You've probably heard that coffee has some great health benefits. It can even make teams more productive, according to some research.

Now a new study out of Stevens Institute of Technology in Hoboken, New Jersey goes a step further. Researchers found that coffee, or at least the smell of coffee, can boost performance in math.

We're about to discuss data, so go grab a cup.

Leading the study was Adriana Madzharov, a professor of business. She and a research team took 100 undergraduate business students, divided them into two groups, and had them take a 10-question algebra test from the GMAT (Graduate Management Aptitude Test).

The control group took the test in one room. The other did their work in a room that smelled of coffee. Those in the coffee room -- maybe we should call it a math café -- did "significantly better."

That was algebra. For calculus, you need espresso.

In a follow up survey of 200 new subjects, the researchers asked about attitudes toward different scents: none, flowers, and coffee. People thought that the smell of coffee would make them feel more energetic.

Researchers deduced that it was all a placebo effect. The aroma of coffee made people believe they'd be more alert and ready to take on those problems. Because they believed, they could.

Madzharov plans to look at other potential placebo effects that coffee smell might have, for example, whether it might improve verbal reasoning.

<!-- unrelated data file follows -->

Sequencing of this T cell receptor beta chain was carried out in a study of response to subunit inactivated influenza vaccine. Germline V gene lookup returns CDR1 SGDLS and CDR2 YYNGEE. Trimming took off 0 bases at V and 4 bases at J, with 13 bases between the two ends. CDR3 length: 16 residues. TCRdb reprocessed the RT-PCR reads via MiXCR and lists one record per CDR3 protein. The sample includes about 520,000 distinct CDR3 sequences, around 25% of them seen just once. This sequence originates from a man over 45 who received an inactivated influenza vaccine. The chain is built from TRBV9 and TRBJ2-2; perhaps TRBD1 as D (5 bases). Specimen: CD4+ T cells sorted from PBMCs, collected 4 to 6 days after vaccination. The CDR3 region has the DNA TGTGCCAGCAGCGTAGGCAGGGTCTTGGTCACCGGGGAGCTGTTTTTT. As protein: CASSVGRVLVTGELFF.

There's already the thought that the results could have business applications. Quick, pump the aroma of freshly roasted beans into the office.

Of course, no guarantee that what might work at first could eventually peter out over time.

Now, it's true, according to the research, the subjects didn't need to actually drink coffee. It was enough to smell it. No caffeine needed. Does that mean all those times you reached for a cup of coffee to start an important day you were only fooling yourself? Is a day's readiness all a trick, a head game?

Businesses have for years used subtle scents to modify, cajole, and manipulate moods, emotions, and inclinations of customers and workers. Perhaps the morning (or mid-day or afternoon) cup of coffee is effectively our own subconscious manipulation of our subconscious.

That seems a little too twisted and recursive, especially if you haven't had that most recent cup of coffee yet. Life's too important to leave some things to chance. Drink up, my fellow would-be quants, and keep a pot brewing for the ongoing aroma. Call it analytic risk management.